Visit Your Local PBS Station PBS Home PBS Home Programs A-Z TV Schedules Watch Video Donate Shop PBS Search PBS
NOW with Bill Moyers

Moyers on Enron and History

If Enron isn't a wakeup call, I don't know what it will take. But then, Ivan Boesky didn't wake us up, either. You remember Ivan Boesky, Mr. Insider trader, who took money from small investors and ran laughing all the way to the bank.

Okay, so you don't remember Ivan Boesky. What about the savings and loan scandal? Seems like the dark ages, doesn't it, but it was hardly more than a decade ago that taxpayers had to foot the bill for one of the biggest ripoffs of the public trust ever.

By the way, that one, too, was first cultivated in the hothouse of Texas, where rented politicians put the watchdogs to sleep so the predators could make off with the loot. By the time it was over it cost you and you and you a hundred and fifty billion dollars. Never again, we said. But never again doesn't reckon on the ability of money to erase memory. Now comes Enron, turning Boesky into a piker and the S&L scandal into a tea-party.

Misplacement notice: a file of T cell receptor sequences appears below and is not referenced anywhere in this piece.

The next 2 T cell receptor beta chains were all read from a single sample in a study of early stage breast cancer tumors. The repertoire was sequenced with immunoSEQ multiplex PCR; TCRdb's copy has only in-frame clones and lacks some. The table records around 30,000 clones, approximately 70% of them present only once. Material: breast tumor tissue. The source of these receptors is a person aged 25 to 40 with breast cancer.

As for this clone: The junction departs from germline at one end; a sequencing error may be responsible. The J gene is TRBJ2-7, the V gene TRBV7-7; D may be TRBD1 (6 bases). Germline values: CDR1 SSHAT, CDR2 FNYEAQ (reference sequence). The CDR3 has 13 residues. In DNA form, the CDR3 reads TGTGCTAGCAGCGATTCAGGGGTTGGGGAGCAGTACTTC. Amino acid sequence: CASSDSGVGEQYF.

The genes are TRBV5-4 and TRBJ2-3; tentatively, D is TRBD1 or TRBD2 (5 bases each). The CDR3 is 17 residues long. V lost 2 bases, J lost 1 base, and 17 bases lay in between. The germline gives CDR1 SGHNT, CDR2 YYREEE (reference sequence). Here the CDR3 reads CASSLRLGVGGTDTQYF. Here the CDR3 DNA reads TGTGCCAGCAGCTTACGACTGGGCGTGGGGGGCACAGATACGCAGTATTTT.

You have got to admire Kenneth Lay. This son of a Baptist preacher understood the power of the collection plate. Every time a politician passed one, he filled it, until he owned the right to fleece the flock. Employees, shareholders, pensioners — "Kenny boy," as he's known to friends, ran an equal opportunity scam. He got you, too, and you and you and you. Because by the wholesale use of tax dodges, Enron avoided paying its fair share of operating the Weather Bureau, the National Park Service, and the War on Terrorism.

Guess who made up the difference? Then, because Congress allows corporations to pass the cost of executive stock options on to you, the government turned around and gave Enron a tax refund...out of your pocket...for taxes it never even paid. What a system. It's enough to make you long for the dark ages again.